Atlantic Crush

Weezer were at their best when they attempted to channel the reality of sensationalized teen spirit through their angsty, goofy and catchy guitar rock. Here, Rivers Cuomo’s four-piece provide a weak, overproduced attempt to capture this same teenage feel, with little success.

Following what many fans regard as a strong return to form for Weezer with the release of The White Album, Pacific Daydream is arguably Weezer’s most commercial attempt yet, not in itself a negative thing; however, it also results in the band’s least authentic offering, with their typical heavy guitar power-pop present only on opener ‘Mexican Fender’ (and even then in moderation), the opening synths of which promise a more experimental attempt from the band, something which is quickly alleviated when the song begins. Having said this, the opener still proves one of the better tracks on an album entrenched in mediocrity.

“The band often sound out of touch on this latest offering, half-heartedly attempting to channel the fantasies of starry-eyed teens”

Cuomo has not been shy in his appreciation for the Beach Boys, with sampling and clear influence on the band’s recent previous attempts, and this trend continues in a more obvious vein with track ‘Beach Boys’. The influence here, however, appears not to extend much past a mention of the band in the chorus, incidentally also one of Cuomo’s worst hooks. He sings over the track’s vaguely Latin music-inspired backing, ‘it’s a hip hop world and we’re the furniture’, and indeed the band often sound out of touch on this latest offering, half-heartedly attempting to channel the fantasies of starry-eyed teens. The generic and often even comical quality of Cuomo’s lyricism (a particularly bizarre moment comes on mellow track ‘Happy Hour’, when he sings about meeting a scientist and “conversating about rare birds and MIDI keyboards”) means this very much sounds like a 47-year-old attempting to write an album for young people.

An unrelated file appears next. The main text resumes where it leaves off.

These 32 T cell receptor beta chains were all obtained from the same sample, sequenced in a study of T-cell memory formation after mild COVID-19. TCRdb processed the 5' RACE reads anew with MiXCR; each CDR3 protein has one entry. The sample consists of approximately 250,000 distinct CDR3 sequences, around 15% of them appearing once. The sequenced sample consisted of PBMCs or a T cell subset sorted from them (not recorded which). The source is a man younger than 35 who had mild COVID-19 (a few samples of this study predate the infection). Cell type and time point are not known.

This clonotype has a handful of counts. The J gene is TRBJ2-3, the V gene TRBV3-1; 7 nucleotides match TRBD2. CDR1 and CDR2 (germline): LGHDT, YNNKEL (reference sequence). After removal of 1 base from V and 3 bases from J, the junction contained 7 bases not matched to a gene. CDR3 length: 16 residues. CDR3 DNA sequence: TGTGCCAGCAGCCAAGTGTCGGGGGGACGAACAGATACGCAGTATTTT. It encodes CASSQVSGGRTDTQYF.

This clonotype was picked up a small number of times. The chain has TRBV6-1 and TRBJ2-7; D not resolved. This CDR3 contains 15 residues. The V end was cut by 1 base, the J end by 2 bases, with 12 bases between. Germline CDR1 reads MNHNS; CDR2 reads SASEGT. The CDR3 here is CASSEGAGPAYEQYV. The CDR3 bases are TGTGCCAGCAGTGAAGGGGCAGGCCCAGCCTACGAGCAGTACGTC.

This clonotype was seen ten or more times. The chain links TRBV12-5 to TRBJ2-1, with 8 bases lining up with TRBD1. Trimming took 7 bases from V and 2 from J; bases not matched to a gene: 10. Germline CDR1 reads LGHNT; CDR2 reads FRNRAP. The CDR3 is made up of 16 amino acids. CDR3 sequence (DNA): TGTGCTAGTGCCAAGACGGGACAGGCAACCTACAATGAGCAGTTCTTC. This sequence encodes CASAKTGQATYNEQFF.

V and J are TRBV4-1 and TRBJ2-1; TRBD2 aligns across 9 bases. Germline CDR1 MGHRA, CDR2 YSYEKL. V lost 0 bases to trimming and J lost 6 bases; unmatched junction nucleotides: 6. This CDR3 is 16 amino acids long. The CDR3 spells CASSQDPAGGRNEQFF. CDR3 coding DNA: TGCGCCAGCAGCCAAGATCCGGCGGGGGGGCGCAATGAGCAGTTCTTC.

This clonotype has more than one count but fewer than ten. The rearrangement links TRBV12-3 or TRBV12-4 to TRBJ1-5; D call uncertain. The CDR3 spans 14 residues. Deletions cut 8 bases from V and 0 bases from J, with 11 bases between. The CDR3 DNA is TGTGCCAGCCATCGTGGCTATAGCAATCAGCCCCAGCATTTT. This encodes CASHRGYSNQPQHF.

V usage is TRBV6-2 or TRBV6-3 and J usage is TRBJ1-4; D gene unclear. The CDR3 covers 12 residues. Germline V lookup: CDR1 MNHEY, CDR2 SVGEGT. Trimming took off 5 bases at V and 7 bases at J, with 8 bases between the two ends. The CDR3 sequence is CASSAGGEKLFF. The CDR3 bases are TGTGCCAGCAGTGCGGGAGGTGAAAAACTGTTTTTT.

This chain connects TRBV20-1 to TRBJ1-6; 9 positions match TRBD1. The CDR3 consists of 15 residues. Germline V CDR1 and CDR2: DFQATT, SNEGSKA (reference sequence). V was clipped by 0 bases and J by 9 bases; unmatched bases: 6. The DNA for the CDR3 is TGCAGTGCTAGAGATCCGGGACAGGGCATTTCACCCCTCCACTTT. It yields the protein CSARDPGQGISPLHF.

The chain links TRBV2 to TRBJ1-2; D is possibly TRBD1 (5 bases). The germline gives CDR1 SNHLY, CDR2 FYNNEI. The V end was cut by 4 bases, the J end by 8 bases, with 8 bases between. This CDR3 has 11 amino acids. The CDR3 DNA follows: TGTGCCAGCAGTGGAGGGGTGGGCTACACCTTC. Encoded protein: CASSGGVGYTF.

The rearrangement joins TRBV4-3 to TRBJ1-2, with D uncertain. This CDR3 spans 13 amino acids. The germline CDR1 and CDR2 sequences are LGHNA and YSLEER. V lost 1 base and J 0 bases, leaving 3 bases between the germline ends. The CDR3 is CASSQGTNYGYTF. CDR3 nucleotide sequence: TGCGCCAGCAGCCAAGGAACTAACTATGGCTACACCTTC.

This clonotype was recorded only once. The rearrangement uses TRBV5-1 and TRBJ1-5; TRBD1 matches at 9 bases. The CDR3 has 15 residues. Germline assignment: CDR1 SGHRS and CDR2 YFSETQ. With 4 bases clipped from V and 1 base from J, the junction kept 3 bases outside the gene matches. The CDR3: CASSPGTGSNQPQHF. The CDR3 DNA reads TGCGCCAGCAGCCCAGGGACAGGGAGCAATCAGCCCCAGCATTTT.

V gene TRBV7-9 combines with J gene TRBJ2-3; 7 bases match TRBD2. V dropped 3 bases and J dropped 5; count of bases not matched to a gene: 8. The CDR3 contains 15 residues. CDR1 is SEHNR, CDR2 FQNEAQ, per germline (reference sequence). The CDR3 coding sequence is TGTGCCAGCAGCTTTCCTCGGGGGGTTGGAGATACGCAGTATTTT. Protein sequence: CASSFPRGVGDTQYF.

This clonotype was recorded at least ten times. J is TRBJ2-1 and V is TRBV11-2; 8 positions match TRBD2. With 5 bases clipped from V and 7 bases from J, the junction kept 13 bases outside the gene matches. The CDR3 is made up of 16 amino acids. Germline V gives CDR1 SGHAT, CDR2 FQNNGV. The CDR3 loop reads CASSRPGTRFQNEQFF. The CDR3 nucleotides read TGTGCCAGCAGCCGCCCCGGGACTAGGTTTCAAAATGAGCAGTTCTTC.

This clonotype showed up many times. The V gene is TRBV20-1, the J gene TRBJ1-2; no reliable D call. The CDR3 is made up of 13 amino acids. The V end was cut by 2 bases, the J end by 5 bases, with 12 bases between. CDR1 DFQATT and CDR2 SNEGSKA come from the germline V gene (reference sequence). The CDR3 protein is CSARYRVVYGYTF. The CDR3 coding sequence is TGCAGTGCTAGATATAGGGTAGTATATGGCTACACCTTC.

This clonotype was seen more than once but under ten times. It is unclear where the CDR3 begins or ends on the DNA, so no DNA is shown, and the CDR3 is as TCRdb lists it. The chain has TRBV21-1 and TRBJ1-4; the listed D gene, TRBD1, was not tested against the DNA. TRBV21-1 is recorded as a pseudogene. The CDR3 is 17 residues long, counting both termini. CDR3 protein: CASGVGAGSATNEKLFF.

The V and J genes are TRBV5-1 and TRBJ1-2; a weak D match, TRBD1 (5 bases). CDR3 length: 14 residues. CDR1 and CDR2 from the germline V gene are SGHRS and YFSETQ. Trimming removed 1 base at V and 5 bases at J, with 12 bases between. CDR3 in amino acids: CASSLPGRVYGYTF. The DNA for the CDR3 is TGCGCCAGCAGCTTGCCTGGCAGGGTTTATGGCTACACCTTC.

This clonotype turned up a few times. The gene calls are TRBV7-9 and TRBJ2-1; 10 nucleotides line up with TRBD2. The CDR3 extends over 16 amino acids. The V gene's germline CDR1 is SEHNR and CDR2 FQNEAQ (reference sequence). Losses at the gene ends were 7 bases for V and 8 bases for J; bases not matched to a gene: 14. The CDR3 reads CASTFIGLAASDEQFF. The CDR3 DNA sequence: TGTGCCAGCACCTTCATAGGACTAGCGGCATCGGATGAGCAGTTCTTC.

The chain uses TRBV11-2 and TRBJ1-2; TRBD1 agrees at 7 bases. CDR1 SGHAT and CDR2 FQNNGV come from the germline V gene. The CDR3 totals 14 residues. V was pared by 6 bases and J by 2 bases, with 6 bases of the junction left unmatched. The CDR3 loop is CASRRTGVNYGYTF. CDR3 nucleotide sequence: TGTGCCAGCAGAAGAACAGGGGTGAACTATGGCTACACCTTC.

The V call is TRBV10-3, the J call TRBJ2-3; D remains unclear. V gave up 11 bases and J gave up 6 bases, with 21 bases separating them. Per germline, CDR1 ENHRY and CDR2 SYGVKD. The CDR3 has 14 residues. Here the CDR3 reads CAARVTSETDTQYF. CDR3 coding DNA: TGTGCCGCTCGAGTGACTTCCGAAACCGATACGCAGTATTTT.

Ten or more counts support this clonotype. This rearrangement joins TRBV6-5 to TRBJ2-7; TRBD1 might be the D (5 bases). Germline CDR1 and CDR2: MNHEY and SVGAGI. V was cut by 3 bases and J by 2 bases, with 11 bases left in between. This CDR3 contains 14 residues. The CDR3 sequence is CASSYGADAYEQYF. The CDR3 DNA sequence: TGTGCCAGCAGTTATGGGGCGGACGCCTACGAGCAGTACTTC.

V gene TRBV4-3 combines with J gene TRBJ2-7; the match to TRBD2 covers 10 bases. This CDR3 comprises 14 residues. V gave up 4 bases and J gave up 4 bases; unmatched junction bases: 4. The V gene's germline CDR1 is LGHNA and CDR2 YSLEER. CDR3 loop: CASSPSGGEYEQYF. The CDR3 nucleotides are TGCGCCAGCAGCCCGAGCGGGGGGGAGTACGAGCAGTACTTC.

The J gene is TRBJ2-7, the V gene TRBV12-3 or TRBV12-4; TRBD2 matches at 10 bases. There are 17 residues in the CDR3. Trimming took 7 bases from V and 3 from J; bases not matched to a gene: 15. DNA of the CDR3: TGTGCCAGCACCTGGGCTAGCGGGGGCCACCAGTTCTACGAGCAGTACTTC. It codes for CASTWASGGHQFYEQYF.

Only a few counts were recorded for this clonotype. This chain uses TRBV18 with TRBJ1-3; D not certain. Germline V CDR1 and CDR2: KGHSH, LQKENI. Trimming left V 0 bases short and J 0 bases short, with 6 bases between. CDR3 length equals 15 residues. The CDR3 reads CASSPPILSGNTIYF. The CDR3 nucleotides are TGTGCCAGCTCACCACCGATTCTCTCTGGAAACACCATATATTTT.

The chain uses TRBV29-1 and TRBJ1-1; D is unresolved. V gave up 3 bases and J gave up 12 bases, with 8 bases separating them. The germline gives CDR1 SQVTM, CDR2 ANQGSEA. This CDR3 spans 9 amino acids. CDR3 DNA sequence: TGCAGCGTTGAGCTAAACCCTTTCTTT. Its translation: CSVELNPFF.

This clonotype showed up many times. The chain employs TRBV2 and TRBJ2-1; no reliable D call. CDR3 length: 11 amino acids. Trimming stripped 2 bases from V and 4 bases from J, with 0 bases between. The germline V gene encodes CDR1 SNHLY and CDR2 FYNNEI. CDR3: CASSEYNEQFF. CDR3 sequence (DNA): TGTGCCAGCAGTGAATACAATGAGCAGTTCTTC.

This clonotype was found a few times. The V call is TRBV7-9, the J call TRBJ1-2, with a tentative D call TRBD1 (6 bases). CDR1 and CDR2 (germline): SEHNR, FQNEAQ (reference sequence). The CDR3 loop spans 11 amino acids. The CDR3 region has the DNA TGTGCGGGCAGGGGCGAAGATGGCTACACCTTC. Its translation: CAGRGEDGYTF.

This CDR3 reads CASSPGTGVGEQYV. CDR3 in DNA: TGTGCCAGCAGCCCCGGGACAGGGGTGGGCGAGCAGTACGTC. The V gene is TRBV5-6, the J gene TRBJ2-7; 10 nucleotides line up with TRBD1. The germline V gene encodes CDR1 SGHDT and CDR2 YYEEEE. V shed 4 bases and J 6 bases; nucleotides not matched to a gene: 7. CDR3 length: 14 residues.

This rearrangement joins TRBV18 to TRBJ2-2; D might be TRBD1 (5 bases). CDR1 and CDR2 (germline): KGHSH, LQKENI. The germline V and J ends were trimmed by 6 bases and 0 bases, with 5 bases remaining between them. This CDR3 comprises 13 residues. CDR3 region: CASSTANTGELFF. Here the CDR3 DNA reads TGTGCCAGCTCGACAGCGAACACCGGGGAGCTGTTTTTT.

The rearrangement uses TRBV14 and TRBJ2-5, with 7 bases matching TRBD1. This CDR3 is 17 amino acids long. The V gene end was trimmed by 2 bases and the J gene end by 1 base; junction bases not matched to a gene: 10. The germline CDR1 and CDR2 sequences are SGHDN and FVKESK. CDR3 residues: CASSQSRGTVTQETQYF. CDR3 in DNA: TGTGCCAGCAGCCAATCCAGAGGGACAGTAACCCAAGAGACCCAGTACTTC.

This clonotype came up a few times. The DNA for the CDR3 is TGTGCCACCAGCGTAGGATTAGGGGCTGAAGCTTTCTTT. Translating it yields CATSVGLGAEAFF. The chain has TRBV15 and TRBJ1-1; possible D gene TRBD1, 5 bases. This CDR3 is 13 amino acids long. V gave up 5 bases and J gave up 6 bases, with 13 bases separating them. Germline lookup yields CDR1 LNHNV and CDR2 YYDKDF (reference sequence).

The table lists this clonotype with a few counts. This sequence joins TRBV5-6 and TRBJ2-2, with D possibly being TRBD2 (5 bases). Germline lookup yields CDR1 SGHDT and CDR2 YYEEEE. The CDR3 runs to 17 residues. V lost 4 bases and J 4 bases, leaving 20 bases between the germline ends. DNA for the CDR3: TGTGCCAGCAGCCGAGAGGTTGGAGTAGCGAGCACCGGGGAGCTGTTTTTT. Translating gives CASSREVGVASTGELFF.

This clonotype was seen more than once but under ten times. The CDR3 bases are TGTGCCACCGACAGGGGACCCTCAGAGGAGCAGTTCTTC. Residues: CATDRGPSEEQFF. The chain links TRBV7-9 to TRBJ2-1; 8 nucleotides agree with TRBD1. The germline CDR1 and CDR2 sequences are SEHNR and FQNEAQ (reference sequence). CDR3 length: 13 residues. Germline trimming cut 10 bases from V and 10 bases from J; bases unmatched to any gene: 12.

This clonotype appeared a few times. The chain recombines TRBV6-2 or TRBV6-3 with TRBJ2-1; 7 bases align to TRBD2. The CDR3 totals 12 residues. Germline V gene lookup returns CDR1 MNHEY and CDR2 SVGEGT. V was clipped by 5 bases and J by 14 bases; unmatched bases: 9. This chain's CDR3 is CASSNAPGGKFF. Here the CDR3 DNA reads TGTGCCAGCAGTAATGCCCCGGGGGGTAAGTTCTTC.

Shoddy and unoriginal lyricism forms a central issue for the album; the opening verse of ‘Happy Hour’ is one of the strangest verses the band have ever written, with little rhyme scheme and structure, topped off with a very forced Monty Python reference. Other poor moments include Cuomo’s valiant attempt to rhyme ‘moist’ with ‘boys’ and the album’s final track, in which a goofy, romantic tale comes across as oddly empty.


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This is not to say that the album is entirely devoid of good moments, a particular highlight coming in the form of ‘Weekend Woman’, an entirely pleasant track with a catchy chorus that reminds of 2000s pop rock such as The Fray and a bridge which seems to be the closest thing the album has to a genuine Beach Boys influence. This is also arguably one of the band’s only attempts to experiment a little, with their use of glockenspiel providing some much-needed variety to the backings. Despite this, the overly sweet production on this track, something reflected throughout the album, means this remains another generic pop track to be undoubtedly lost over the years.

The main single from the album is pop-EDM track ‘Feels Like Summer’, a song which oddly ends up sounding like the underwhelming lovechild of groups Imagine Dragons and 21 Pilots, an idea which directly conflicts with Cuomo’s own claims prior to the album’s release that it sounded as if “the Beach Boys and the Clash fell in love by the ocean and had one hell of an amazing baby”. This once again serves to showcase the sheer lack of originality and craft Weezer seem to have put into the album.

“For a band of their talent, it seems like a real shame that in this album, Weezer have decided to resort to a throwaway set of lazily written pop songs”

If The White Album was the career-reviving album Weezer needed, Pacific Daydream is one they simply did not. For a band of their talent, it seems like a real shame that in this album, Weezer have decided to resort to a throwaway set of lazily written pop songs which sound as if they could have been created using a template. The track ‘Get Right’ in the latter stages of the album sums up the entire listening experience: a moderately catchy track, the authenticity of which is smoothed over by a combination of overproduction and underwhelming lyrics. Despite its out-of-this-world album art, Pacific Daydream fails to get far off the ground at all

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